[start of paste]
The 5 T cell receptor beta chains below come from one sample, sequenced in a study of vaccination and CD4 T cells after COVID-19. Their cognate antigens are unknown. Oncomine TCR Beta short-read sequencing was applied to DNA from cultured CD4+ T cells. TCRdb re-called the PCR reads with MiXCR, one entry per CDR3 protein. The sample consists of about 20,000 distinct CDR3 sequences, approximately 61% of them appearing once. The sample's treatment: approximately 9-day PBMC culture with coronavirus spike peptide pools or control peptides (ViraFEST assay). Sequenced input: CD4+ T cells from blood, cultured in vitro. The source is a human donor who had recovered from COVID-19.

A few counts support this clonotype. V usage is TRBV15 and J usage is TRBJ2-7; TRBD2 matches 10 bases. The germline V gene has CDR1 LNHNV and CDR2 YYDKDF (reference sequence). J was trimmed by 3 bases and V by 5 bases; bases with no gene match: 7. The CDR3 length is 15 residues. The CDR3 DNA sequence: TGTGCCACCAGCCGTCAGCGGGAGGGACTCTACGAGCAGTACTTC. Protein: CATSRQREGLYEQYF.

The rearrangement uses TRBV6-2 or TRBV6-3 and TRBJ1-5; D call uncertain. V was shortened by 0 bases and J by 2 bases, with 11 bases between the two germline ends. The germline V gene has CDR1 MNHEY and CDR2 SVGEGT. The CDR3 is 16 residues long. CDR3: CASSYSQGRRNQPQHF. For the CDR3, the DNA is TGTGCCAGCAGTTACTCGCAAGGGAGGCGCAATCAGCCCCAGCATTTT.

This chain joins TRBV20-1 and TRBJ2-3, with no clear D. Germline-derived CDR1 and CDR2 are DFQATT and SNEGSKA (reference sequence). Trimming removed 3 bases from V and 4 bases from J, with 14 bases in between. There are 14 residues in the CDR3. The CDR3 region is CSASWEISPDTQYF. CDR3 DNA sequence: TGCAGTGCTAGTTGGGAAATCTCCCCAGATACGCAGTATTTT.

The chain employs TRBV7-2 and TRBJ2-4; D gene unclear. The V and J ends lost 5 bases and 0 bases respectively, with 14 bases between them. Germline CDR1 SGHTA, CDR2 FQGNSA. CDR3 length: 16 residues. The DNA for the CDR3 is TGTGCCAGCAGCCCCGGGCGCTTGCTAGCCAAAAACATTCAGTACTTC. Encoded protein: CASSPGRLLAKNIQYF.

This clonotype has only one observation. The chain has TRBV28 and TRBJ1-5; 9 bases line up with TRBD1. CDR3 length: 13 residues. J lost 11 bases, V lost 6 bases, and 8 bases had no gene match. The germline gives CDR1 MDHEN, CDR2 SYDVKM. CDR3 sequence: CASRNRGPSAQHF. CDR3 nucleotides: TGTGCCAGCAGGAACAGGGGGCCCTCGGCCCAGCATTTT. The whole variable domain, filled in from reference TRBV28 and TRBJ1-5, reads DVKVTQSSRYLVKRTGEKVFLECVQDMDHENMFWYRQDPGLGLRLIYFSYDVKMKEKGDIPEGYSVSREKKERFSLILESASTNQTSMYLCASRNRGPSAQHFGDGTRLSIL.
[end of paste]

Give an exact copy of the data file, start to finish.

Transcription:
The 5 T cell receptor beta chains below come from one sample, sequenced in a study of vaccination and CD4 T cells after COVID-19. Their cognate antigens are unknown. Oncomine TCR Beta short-read sequencing was applied to DNA from cultured CD4+ T cells. TCRdb re-called the PCR reads with MiXCR, one entry per CDR3 protein. The sample consists of about 20,000 distinct CDR3 sequences, approximately 61% of them appearing once. The sample's treatment: approximately 9-day PBMC culture with coronavirus spike peptide pools or control peptides (ViraFEST assay). Sequenced input: CD4+ T cells from blood, cultured in vitro. The source is a human donor who had recovered from COVID-19.

A few counts support this clonotype. V usage is TRBV15 and J usage is TRBJ2-7; TRBD2 matches 10 bases. The germline V gene has CDR1 LNHNV and CDR2 YYDKDF (reference sequence). J was trimmed by 3 bases and V by 5 bases; bases with no gene match: 7. The CDR3 length is 15 residues. The CDR3 DNA sequence: TGTGCCACCAGCCGTCAGCGGGAGGGACTCTACGAGCAGTACTTC. Protein: CATSRQREGLYEQYF.

The rearrangement uses TRBV6-2 or TRBV6-3 and TRBJ1-5; D call uncertain. V was shortened by 0 bases and J by 2 bases, with 11 bases between the two germline ends. The germline V gene has CDR1 MNHEY and CDR2 SVGEGT. The CDR3 is 16 residues long. CDR3: CASSYSQGRRNQPQHF. For the CDR3, the DNA is TGTGCCAGCAGTTACTCGCAAGGGAGGCGCAATCAGCCCCAGCATTTT.

This chain joins TRBV20-1 and TRBJ2-3, with no clear D. Germline-derived CDR1 and CDR2 are DFQATT and SNEGSKA (reference sequence). Trimming removed 3 bases from V and 4 bases from J, with 14 bases in between. There are 14 residues in the CDR3. The CDR3 region is CSASWEISPDTQYF. CDR3 DNA sequence: TGCAGTGCTAGTTGGGAAATCTCCCCAGATACGCAGTATTTT.

The chain employs TRBV7-2 and TRBJ2-4; D gene unclear. The V and J ends lost 5 bases and 0 bases respectively, with 14 bases between them. Germline CDR1 SGHTA, CDR2 FQGNSA. CDR3 length: 16 residues. The DNA for the CDR3 is TGTGCCAGCAGCCCCGGGCGCTTGCTAGCCAAAAACATTCAGTACTTC. Encoded protein: CASSPGRLLAKNIQYF.

This clonotype has only one observation. The chain has TRBV28 and TRBJ1-5; 9 bases line up with TRBD1. CDR3 length: 13 residues. J lost 11 bases, V lost 6 bases, and 8 bases had no gene match. The germline gives CDR1 MDHEN, CDR2 SYDVKM. CDR3 sequence: CASRNRGPSAQHF. CDR3 nucleotides: TGTGCCAGCAGGAACAGGGGGCCCTCGGCCCAGCATTTT. The whole variable domain, filled in from reference TRBV28 and TRBJ1-5, reads DVKVTQSSRYLVKRTGEKVFLECVQDMDHENMFWYRQDPGLGLRLIYFSYDVKMKEKGDIPEGYSVSREKKERFSLILESASTNQTSMYLCASRNRGPSAQHFGDGTRLSIL.